Uber, Lyft, And Rideshare Services In Florida
Recently, the Florida House has brought a bill to a full floor vote that would set statewide ridesharing rules for companies like Uber and Lyft. As one in four Americans now use ride sharing, state lawmakers feel that statewide access to ridesharing provides safety and economic value. With the services growing in popularity in the state and across the country, how can drivers adjust?
House Bill 221 by Reps. Jamie Grant (R-Tampa) and Chris Sprowls (R-Clearwater) proposed rules that would include level one background checks that don’t require a driver’s fingerprints. Drivers would have to undergo a background check, which would analyze their complete driving history, multistate/multijurisdictional criminal records, and the national sex offender database. If in the previous five years they were convicted of a felony, driving under the influence of drugs or alcohol, hit and run, a violent misdemeanor, sexual battery or fleeing or attempting to flee an officer, drivers would not be allowed to transport passengers.
Drivers would also have to possess a valid driver’s license and proof of registration on their vehicle. They would also need to provide a photo and license plate number to passengers within the rideshare services’ apps. Both of these requirements are already required by Uber and Lyft.
Perhaps the most important part of the bill is the fact that it would require drivers and/or companies to carry $50,000 for death and bodily injury per person up to $100,000 per incident and $25,000 for property damage on insurance while a driver is driving for a rideshare service and using their application to conduct business. These numbers are significantly higher than Florida’s state insurance minimums for regular drivers, which is $10,000 for death or bodily injury up to $20,000 per incident and $10,000 for property damage. Lawmakers see it as a critical step in ensuring that rideshare drivers have adequate insurance coverage if an accident were to occur, while also closing insurance gaps.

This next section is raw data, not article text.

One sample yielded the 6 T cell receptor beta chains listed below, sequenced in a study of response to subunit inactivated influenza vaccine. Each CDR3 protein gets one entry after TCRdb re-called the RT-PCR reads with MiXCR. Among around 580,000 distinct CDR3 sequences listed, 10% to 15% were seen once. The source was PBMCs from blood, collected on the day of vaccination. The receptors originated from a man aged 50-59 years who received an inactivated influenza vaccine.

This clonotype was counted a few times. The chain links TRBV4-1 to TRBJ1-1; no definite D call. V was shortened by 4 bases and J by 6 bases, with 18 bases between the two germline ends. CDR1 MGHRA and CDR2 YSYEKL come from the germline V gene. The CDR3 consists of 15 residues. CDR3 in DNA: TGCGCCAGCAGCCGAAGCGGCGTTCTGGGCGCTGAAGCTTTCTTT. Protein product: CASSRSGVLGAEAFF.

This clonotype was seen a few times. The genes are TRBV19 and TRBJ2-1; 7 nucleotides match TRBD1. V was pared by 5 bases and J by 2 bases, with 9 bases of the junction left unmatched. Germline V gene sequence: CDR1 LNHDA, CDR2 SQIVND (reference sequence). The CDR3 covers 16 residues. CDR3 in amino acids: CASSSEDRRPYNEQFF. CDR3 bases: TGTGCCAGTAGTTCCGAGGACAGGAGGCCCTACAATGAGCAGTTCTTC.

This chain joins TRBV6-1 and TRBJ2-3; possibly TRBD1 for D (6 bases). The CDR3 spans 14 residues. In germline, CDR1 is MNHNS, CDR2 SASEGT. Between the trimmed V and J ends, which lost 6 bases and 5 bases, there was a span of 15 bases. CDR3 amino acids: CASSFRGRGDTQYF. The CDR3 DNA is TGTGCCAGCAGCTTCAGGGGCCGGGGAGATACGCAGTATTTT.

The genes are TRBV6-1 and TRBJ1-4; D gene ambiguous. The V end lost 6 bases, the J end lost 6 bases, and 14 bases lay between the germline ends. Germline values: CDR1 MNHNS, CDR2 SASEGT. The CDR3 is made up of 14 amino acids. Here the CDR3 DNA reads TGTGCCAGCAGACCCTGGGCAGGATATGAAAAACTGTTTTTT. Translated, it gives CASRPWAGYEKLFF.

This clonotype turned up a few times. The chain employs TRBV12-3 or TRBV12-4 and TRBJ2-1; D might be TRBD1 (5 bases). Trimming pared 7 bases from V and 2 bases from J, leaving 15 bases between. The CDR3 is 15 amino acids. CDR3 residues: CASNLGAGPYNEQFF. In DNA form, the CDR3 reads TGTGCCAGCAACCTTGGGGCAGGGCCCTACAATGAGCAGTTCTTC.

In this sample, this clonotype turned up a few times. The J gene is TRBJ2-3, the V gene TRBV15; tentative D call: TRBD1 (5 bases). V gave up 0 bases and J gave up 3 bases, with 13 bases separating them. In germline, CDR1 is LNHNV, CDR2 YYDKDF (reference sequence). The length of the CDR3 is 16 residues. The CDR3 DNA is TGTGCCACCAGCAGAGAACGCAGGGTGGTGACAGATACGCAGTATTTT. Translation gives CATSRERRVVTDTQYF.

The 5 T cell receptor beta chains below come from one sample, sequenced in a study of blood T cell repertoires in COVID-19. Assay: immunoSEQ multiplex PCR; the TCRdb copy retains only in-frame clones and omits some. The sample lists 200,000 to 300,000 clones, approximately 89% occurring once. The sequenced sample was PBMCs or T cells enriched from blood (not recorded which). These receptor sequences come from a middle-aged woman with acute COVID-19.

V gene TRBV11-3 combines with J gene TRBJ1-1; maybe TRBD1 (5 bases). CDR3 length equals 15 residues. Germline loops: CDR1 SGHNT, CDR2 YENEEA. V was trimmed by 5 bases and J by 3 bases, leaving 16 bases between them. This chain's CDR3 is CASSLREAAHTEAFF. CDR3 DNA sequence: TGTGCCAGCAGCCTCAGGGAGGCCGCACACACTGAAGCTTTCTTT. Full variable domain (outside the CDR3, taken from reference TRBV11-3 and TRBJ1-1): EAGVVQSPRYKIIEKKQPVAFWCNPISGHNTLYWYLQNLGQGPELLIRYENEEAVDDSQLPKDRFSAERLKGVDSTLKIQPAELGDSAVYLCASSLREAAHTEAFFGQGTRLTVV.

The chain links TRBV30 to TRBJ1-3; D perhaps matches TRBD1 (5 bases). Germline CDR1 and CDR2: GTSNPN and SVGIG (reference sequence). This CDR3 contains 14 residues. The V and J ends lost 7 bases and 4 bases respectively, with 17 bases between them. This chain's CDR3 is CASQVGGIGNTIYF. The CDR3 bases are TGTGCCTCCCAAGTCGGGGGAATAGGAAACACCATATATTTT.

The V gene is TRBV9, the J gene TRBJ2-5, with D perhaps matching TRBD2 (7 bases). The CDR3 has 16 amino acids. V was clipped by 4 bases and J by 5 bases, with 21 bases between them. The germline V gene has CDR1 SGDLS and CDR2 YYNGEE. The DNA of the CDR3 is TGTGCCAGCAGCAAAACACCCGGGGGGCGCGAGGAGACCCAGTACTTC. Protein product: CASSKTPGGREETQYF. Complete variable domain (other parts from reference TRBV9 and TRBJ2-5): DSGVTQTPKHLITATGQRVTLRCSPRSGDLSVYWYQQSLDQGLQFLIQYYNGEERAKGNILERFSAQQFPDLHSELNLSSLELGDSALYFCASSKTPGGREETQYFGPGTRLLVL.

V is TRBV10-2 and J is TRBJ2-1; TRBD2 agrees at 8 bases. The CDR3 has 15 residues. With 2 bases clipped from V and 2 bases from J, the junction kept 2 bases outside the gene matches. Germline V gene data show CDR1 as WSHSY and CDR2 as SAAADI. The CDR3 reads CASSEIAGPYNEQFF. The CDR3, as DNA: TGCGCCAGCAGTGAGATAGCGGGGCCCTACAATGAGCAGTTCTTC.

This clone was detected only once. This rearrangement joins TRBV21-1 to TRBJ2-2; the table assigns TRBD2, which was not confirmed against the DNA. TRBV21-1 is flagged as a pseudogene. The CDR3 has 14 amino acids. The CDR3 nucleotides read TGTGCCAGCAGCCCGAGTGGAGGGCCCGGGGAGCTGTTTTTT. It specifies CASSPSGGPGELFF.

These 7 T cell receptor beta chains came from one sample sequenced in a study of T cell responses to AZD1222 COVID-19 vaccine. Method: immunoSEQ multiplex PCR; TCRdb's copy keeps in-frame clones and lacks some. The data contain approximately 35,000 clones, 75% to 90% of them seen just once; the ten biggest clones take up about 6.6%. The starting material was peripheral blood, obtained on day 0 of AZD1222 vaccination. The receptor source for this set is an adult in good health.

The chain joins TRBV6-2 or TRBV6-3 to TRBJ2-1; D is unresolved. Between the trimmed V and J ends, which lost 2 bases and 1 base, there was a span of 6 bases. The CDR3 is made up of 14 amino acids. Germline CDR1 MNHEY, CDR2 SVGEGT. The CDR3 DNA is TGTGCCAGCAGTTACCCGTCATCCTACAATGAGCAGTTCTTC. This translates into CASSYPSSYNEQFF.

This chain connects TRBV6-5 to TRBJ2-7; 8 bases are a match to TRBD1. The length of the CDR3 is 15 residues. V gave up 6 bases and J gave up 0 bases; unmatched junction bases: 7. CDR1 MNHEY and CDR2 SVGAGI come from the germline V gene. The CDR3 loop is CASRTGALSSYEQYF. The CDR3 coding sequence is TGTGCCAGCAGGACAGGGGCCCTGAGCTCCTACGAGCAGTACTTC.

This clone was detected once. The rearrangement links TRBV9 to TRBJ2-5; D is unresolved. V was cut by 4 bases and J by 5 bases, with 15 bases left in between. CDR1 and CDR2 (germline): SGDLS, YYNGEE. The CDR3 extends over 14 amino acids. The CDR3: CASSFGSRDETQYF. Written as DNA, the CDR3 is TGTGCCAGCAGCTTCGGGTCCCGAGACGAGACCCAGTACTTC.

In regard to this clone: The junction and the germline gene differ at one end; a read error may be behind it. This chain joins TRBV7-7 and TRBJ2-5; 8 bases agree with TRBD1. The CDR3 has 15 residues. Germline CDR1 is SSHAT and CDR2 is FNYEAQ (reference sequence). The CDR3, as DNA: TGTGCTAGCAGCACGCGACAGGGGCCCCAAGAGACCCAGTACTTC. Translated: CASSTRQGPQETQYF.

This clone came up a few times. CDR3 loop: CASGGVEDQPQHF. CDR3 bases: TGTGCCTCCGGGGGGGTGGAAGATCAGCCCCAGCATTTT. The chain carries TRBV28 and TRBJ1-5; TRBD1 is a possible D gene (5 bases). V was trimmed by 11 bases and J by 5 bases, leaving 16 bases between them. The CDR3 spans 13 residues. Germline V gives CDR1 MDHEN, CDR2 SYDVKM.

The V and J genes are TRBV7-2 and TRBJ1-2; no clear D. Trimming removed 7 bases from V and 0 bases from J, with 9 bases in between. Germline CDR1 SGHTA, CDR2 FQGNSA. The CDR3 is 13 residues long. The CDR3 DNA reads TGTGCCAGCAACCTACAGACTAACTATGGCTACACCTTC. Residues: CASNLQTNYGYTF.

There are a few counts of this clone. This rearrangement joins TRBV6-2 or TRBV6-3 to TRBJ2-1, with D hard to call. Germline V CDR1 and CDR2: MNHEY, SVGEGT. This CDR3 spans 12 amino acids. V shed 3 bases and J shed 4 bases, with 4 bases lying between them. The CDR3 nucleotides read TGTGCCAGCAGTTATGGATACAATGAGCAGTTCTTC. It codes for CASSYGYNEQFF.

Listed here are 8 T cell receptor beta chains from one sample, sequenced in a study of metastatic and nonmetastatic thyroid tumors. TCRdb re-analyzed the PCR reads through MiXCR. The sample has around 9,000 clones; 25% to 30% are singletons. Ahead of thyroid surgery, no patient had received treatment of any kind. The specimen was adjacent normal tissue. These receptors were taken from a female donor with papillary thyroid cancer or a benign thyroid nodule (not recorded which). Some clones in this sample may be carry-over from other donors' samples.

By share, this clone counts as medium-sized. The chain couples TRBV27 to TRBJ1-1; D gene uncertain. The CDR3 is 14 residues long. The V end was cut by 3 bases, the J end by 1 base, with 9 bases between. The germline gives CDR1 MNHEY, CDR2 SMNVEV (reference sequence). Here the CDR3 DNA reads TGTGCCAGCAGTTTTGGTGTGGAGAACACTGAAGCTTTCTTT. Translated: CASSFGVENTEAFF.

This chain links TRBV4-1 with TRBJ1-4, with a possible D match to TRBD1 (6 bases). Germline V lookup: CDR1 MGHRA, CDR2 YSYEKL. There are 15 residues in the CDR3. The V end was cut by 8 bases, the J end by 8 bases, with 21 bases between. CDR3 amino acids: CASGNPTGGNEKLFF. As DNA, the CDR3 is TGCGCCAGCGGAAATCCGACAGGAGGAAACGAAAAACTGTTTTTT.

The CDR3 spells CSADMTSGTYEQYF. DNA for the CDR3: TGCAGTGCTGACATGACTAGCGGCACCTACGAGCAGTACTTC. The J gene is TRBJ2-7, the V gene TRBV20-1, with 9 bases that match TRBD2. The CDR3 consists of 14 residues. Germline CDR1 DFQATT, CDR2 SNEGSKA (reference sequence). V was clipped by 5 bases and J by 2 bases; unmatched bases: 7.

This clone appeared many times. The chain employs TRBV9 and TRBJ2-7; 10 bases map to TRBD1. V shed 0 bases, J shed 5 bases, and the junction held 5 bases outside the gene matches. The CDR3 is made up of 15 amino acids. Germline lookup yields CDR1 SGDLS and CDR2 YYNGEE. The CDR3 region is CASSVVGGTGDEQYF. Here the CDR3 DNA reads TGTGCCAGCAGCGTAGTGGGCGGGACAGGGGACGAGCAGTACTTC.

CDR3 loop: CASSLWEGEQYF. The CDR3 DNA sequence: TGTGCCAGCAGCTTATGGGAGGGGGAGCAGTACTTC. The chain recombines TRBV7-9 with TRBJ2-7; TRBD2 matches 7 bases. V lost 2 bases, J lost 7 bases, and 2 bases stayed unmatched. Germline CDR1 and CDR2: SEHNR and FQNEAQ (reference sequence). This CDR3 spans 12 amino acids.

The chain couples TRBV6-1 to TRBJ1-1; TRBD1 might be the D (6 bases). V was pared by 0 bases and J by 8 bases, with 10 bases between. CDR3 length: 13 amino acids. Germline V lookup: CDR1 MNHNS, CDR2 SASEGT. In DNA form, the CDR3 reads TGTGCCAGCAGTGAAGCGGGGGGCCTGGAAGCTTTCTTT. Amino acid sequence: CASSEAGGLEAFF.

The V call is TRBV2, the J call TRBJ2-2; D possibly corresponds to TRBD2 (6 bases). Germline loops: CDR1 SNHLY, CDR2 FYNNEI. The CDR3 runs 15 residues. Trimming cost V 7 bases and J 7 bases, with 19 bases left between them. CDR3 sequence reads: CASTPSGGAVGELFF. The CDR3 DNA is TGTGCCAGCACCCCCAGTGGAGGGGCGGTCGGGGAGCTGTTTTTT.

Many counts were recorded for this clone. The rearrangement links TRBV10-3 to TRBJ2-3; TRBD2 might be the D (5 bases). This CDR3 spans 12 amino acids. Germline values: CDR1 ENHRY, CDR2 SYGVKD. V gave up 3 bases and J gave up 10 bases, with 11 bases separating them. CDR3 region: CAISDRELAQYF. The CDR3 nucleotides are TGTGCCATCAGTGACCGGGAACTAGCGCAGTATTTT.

Auto insurance companies have expanded their efforts to meet drivers’ demand for coverage. Many auto insurance companies now offer rideshare insurance, which covers personal use and adds coverage for at least part of the time that drivers are signed in to a ridesharing app, such as Uber and Lyft.
Generally, your personal insurance will not cover you if you are driving for Uber or Lyft. Most insurance companies have coverage exclusions if you drive for commercial activities, including ride-sharing programs. One activity is considered a commercial activity, while another is considered a personal activity. Private policies are separate business-related driving from leisure-related driving.
Many rideshare services, however, offer insurance. Uber and Lyft both provide $1 million in primary liability coverage for any damage you may cause, plus another $1 million in coverage if you’re hit by an uninsured or underinsured driver. Both companies specify that this is primary coverage, though not necessarily if you have a separate commercial insurance policy.